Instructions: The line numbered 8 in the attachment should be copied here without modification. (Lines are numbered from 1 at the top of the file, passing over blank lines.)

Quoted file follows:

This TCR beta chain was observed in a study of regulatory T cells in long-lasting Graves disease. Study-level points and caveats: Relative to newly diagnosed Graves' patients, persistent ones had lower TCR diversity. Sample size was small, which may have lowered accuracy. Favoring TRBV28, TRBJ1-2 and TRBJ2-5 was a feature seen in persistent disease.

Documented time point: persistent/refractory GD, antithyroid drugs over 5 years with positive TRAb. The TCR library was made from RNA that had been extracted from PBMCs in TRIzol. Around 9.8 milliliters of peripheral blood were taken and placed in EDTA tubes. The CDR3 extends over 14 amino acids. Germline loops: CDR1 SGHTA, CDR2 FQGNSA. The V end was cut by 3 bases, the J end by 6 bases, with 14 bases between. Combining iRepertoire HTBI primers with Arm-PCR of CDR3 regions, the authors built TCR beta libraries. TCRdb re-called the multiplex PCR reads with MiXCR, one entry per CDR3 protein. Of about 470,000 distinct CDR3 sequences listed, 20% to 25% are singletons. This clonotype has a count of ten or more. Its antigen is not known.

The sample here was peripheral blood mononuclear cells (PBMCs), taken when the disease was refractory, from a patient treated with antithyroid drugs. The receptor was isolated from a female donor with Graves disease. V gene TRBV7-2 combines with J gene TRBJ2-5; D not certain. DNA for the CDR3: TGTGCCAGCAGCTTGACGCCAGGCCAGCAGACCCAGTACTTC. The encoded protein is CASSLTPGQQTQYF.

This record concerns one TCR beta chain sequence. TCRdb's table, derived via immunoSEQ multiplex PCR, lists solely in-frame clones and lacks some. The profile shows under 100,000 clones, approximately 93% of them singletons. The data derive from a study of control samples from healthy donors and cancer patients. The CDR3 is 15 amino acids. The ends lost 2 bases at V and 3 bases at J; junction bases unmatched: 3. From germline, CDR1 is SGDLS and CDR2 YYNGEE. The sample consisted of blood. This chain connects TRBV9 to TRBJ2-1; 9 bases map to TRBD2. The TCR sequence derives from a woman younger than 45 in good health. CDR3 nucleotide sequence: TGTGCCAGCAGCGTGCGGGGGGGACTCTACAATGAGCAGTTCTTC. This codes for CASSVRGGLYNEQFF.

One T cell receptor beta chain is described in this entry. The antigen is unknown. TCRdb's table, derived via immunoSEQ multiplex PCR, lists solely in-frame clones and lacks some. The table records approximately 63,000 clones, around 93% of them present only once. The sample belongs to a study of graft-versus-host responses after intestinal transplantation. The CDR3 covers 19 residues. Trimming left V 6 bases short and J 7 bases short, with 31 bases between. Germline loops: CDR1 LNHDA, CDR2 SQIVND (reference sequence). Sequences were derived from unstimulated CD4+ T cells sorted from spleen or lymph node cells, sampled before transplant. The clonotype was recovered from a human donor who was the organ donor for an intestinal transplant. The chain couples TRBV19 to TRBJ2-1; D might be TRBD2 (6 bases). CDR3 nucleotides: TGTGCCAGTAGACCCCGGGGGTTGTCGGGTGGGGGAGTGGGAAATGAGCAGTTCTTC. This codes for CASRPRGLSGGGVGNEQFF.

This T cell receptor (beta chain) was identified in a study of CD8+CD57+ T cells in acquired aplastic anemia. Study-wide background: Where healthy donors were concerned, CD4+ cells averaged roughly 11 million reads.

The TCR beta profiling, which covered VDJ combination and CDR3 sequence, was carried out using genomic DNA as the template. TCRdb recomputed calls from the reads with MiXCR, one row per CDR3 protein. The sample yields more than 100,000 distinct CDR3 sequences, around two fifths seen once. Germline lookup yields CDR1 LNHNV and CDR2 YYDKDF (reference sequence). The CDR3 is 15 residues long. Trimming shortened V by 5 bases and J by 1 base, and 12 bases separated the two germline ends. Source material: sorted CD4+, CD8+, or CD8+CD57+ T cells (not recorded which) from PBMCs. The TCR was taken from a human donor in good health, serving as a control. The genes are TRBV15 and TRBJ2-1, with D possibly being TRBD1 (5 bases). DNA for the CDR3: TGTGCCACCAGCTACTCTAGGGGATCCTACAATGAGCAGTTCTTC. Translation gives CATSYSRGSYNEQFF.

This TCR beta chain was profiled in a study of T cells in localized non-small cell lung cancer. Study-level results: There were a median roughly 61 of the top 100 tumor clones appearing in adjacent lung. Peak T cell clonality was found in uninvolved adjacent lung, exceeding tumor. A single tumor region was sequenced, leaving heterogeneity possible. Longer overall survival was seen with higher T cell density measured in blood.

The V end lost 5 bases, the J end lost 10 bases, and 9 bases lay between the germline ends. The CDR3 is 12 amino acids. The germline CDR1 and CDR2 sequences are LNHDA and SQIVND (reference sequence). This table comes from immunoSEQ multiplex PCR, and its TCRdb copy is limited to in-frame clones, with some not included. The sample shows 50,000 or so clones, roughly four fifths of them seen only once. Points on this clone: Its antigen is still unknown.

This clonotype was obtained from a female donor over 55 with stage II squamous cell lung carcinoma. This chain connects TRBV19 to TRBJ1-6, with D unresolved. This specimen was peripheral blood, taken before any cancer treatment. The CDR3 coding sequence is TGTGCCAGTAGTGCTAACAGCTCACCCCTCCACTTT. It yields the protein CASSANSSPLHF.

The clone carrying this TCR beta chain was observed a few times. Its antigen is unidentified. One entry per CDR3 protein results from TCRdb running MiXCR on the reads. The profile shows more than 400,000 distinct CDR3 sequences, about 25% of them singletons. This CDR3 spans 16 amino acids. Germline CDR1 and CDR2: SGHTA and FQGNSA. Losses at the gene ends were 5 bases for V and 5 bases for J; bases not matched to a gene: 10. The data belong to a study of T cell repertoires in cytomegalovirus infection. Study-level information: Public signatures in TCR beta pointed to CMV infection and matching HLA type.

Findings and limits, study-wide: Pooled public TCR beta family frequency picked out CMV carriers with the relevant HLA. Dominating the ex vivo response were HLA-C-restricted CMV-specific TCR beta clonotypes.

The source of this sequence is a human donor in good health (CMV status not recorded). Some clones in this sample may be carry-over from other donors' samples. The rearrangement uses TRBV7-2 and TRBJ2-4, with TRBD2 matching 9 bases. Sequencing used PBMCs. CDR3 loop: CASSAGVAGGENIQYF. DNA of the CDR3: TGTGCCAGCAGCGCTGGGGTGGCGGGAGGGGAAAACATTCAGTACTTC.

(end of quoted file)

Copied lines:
This TCR beta chain was profiled in a study of T cells in localized non-small cell lung cancer. Study-level results: There were a median roughly 61 of the top 100 tumor clones appearing in adjacent lung. Peak T cell clonality was found in uninvolved adjacent lung, exceeding tumor. A single tumor region was sequenced, leaving heterogeneity possible. Longer overall survival was seen with higher T cell density measured in blood.